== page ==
Occlusion (closure or blockage) training involves causing a blockage of blood to the muscle groups being exercised through either applying a band, strap or cuff. The principle may seem rather extreme; and in relative terms I suppose it is, however it is practised by several top fitness athletes and bodybuilders in order to induce more growth for the same level of effort.
The temporary occlusion of blood to a muscle theoretically causes a physiological shift allowing your body to adapt to a comparatively lighter weight, the same way it would respond to a heavier weight. Therefore there is scope for you to lift the same weight whilst yielding more gains!
Occlusion training may enable you to train at a lower percent of your 1 rep max (1RM) i.e. 20-50% 1RM, and reap similar benefits to those seen when training at >65% 1RM. This isn’t an excuse for you to get more for less, but it may be a useful tool for smashing down plateaus (slowed gains)…a common stumbling block in fitness training and bodybuilding.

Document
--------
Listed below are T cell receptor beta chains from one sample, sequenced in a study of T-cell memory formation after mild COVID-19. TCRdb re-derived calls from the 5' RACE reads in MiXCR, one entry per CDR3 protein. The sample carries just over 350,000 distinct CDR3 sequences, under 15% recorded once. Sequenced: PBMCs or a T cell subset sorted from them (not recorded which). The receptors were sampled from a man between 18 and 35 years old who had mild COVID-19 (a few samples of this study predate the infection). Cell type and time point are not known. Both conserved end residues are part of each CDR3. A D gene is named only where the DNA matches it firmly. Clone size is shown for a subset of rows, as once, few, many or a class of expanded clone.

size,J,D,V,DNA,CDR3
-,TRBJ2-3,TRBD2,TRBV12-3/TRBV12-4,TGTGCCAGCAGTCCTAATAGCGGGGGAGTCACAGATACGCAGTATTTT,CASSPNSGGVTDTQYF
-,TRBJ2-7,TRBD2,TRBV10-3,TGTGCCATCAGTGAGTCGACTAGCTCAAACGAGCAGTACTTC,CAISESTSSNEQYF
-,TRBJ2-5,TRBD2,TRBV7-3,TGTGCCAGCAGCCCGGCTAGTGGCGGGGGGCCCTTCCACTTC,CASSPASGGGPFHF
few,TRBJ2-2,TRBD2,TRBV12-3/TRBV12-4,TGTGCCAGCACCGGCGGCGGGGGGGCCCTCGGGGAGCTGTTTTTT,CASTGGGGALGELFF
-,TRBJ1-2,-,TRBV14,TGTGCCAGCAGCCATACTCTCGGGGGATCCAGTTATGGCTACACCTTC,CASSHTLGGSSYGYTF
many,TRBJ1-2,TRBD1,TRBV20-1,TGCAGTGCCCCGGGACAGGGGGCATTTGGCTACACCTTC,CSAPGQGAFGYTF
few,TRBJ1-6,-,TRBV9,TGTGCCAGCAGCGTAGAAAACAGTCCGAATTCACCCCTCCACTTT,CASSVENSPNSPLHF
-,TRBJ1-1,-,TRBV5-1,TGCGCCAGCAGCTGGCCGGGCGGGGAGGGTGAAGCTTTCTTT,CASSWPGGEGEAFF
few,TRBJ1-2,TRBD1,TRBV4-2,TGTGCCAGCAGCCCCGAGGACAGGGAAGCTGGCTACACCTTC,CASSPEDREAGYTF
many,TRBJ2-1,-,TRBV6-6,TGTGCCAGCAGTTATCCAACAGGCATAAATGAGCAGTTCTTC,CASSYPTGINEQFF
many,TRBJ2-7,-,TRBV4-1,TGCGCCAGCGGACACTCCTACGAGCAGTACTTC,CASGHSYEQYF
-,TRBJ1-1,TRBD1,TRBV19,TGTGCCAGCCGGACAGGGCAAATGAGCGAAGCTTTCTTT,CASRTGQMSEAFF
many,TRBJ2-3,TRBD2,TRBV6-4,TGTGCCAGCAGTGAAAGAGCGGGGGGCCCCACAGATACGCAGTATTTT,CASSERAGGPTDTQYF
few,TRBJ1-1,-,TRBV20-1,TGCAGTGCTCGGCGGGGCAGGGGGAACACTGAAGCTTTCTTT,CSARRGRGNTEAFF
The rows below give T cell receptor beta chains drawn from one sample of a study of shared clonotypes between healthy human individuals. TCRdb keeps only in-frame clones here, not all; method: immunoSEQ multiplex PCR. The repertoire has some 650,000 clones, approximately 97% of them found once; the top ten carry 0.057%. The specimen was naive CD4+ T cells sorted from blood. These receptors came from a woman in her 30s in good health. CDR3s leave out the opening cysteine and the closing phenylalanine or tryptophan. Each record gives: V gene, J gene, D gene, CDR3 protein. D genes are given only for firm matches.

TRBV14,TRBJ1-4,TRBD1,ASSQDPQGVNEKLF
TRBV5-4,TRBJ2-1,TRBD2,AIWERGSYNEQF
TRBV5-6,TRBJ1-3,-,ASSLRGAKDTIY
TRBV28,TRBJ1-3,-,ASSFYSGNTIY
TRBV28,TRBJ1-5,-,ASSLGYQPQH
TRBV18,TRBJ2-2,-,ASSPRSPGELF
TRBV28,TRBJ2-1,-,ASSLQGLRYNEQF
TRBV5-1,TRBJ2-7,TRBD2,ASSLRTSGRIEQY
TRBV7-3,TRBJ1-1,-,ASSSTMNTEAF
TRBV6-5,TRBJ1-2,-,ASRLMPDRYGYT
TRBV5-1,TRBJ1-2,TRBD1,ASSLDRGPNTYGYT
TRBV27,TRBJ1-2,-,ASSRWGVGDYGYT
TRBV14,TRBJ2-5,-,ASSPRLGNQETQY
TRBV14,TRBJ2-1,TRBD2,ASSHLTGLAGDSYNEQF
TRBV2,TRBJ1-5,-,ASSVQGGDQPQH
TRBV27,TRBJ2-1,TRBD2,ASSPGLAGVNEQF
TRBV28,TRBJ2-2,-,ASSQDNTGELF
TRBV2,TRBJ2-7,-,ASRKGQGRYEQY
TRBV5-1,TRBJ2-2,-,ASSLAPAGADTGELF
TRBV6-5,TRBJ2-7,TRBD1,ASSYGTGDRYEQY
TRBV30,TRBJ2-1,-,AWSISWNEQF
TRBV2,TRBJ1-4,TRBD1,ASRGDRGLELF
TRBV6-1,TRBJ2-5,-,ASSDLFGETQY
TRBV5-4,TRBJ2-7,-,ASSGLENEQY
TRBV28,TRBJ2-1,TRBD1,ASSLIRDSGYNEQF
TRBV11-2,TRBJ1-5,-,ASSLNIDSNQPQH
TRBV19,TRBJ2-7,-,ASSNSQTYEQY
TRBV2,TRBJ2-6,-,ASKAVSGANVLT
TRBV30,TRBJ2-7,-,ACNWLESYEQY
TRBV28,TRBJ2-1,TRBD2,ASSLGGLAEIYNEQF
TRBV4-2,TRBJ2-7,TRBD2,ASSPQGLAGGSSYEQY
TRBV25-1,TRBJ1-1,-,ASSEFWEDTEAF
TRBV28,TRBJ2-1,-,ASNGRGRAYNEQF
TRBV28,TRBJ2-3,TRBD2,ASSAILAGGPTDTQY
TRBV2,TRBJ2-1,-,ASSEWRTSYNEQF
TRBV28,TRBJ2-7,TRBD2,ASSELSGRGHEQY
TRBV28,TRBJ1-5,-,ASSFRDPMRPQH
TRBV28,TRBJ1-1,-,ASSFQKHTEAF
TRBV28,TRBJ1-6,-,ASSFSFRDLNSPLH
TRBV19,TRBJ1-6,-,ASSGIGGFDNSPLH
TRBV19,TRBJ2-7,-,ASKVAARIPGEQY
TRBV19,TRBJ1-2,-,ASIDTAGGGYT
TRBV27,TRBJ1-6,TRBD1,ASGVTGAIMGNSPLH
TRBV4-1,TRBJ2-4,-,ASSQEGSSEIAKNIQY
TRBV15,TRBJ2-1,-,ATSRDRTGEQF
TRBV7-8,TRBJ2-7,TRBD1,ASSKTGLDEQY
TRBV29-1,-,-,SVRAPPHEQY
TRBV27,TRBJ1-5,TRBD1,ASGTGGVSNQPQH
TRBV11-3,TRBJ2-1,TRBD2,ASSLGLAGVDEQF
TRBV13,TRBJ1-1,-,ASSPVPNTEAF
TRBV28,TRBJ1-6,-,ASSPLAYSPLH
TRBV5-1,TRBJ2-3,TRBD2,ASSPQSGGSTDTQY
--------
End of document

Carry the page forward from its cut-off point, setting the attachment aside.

Occlusion training is thought to target your Type 2 muscle fibres…Type 2 muscle fibres are the muscle types that release the most strength and power, and are thus more commonly found in power athletes such as sprinters, powerlifters and Rugby players. Conversely your Type 1 fibres are more predominant in endurance athletes such as marathon runners or endure cyclists.
Ordinarily Type 2 fibres are recruited at or around 80% 1RM, so it’s usually imperative that the load lifted is heavy, or indeed moderate weight performed over a higher rep range. Occlusion training may recruit Type 2 fibres far earlier in the set resulting in exaggerated hypertrophy (muscle growth) compared to ordinary training.
The act of ‘trapping blood’ in the muscle through occluding its exit vessels is thought to increase the stimulation of mammalian target of rapamycin (mTOR), a protein synthesis pathway seen to boost hypertrophy (Takarada, Takazawa, Sato et al. 2000).
BONUS FACT #6
Occlusion training has also demonstrated the capacity to increase growth hormone (GH) response to exercise; in fact GH was seen to rise up to 290 times above baseline when blood flow was temporarily restricted (Takarada, Takazawa, Sato et al. 2000).
NOTE: If you have circulatory issues, are at risk of thromboses or have any other underlying medical condition, consult a Doctor before attempting such a training technique.
Loeneke & Pujol, (2011). Sarcopenia: An emphasis on occlusion training and dietary protein. Hippokratia 15(2): 132-137.
Takarada, Y, Takazawa, H, Sato, Y, Takebayashi, S, Tanaka, Y, Ishii, N., (2000). Effects of resistance exercise combined with moderate vascular occlusion on muscular function in humans. J Appl Physiol. 88:2097–2106.